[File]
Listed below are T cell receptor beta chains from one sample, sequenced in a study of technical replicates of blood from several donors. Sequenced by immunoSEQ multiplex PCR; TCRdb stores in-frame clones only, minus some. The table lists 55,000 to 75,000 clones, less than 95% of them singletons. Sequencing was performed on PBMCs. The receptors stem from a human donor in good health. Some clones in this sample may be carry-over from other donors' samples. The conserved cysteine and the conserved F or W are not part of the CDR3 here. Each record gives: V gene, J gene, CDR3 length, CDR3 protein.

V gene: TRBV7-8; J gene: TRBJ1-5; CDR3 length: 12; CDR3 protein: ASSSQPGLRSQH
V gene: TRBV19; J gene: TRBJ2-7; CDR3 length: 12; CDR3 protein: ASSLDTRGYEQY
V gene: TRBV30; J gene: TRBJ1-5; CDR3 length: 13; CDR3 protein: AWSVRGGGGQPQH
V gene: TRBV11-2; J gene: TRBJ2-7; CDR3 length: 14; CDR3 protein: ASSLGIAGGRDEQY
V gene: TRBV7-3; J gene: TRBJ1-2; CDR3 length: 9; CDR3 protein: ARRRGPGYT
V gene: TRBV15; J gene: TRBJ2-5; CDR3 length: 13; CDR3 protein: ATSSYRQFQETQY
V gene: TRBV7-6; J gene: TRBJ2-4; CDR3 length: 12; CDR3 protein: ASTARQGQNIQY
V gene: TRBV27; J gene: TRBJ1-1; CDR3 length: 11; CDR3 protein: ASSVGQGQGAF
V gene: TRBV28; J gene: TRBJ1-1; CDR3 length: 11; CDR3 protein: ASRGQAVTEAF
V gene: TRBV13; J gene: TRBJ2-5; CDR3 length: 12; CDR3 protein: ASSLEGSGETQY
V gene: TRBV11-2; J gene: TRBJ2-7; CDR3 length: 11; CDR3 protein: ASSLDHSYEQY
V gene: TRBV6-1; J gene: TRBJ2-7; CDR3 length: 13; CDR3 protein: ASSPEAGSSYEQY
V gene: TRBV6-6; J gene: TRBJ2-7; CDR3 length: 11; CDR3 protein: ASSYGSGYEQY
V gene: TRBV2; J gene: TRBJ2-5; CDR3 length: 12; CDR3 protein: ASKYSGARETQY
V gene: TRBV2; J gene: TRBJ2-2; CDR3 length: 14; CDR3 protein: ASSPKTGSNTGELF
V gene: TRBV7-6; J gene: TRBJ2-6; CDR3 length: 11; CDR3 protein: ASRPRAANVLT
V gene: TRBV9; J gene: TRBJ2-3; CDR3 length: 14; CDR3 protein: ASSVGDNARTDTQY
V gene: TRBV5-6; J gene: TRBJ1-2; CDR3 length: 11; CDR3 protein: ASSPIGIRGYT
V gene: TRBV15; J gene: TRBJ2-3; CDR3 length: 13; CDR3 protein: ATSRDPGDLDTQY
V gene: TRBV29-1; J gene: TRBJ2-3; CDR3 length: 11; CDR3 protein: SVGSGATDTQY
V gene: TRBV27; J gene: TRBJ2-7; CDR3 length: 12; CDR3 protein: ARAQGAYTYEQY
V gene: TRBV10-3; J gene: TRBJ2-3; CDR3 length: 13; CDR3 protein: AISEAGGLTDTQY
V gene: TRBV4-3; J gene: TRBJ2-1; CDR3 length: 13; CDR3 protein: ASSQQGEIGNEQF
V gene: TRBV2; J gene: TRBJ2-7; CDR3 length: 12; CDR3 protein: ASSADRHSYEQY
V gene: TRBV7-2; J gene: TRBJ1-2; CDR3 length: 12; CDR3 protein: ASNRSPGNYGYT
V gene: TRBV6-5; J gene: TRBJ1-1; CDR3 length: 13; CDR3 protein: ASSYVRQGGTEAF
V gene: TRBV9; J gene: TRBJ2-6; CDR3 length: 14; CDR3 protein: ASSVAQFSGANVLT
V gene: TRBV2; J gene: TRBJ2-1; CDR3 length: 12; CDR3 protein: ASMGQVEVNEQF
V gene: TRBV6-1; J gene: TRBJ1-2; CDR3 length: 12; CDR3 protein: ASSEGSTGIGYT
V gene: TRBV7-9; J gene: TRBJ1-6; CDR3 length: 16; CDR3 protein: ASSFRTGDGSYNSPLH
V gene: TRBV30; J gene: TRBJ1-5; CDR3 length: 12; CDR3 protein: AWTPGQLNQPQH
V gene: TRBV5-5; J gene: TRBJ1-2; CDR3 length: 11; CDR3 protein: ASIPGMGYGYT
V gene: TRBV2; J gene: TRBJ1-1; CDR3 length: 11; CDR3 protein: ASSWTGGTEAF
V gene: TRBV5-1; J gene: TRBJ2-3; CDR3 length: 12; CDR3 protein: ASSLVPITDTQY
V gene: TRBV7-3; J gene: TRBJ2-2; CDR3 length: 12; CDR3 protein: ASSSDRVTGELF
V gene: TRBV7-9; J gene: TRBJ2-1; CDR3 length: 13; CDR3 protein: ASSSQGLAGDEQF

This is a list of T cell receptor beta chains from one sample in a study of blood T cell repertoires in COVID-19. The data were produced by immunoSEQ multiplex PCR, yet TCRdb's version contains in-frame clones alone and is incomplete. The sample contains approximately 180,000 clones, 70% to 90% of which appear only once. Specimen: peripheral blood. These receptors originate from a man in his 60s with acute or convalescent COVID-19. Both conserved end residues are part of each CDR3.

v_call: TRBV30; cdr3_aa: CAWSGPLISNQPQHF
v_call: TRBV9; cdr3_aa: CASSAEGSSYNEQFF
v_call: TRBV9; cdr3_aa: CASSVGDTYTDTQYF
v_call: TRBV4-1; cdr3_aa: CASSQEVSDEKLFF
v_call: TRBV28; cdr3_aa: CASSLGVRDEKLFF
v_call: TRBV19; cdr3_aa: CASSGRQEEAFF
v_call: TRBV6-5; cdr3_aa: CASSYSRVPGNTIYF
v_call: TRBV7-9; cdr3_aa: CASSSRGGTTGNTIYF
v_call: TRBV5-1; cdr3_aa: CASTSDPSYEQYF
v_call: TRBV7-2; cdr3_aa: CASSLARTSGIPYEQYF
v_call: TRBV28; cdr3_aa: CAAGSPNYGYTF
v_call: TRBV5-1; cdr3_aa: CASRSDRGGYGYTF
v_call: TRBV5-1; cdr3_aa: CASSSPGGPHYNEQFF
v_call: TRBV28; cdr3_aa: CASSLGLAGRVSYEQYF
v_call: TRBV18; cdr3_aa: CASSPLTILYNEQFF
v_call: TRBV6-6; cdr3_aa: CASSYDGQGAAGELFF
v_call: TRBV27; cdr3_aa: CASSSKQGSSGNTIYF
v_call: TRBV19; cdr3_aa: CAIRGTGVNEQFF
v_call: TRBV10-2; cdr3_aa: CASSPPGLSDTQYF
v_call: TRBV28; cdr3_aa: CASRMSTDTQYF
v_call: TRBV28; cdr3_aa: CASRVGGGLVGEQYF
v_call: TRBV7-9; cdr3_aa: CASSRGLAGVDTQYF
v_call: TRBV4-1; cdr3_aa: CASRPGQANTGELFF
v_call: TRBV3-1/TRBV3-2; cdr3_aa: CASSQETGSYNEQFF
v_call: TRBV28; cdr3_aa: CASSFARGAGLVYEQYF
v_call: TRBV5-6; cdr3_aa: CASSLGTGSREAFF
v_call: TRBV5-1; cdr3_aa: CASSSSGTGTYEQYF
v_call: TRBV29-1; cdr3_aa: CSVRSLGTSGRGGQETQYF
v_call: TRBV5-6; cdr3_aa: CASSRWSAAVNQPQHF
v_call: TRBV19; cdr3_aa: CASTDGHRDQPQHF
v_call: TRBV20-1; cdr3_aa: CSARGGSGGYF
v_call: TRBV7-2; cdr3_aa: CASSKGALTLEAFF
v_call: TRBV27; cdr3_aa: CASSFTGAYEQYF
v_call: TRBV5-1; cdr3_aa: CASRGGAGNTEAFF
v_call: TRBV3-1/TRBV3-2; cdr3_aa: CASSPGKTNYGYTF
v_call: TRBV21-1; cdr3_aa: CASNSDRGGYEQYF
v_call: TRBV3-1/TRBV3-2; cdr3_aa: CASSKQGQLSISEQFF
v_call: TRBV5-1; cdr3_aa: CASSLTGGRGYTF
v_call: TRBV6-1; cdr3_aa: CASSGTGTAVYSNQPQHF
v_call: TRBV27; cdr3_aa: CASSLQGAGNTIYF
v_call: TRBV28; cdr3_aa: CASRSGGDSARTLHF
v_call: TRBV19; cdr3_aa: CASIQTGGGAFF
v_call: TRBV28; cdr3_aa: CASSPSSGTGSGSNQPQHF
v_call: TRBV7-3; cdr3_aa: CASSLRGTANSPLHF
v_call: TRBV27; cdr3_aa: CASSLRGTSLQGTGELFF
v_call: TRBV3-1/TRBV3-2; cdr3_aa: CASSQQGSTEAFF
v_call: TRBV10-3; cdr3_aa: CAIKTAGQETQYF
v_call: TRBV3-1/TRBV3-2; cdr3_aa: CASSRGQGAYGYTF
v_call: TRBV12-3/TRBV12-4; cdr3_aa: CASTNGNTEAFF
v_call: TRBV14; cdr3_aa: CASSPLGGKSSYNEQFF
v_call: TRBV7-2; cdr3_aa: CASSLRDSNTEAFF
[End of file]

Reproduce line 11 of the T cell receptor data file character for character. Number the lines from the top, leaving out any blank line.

V gene: TRBV13; J gene: TRBJ2-5; CDR3 length: 12; CDR3 protein: ASSLEGSGETQY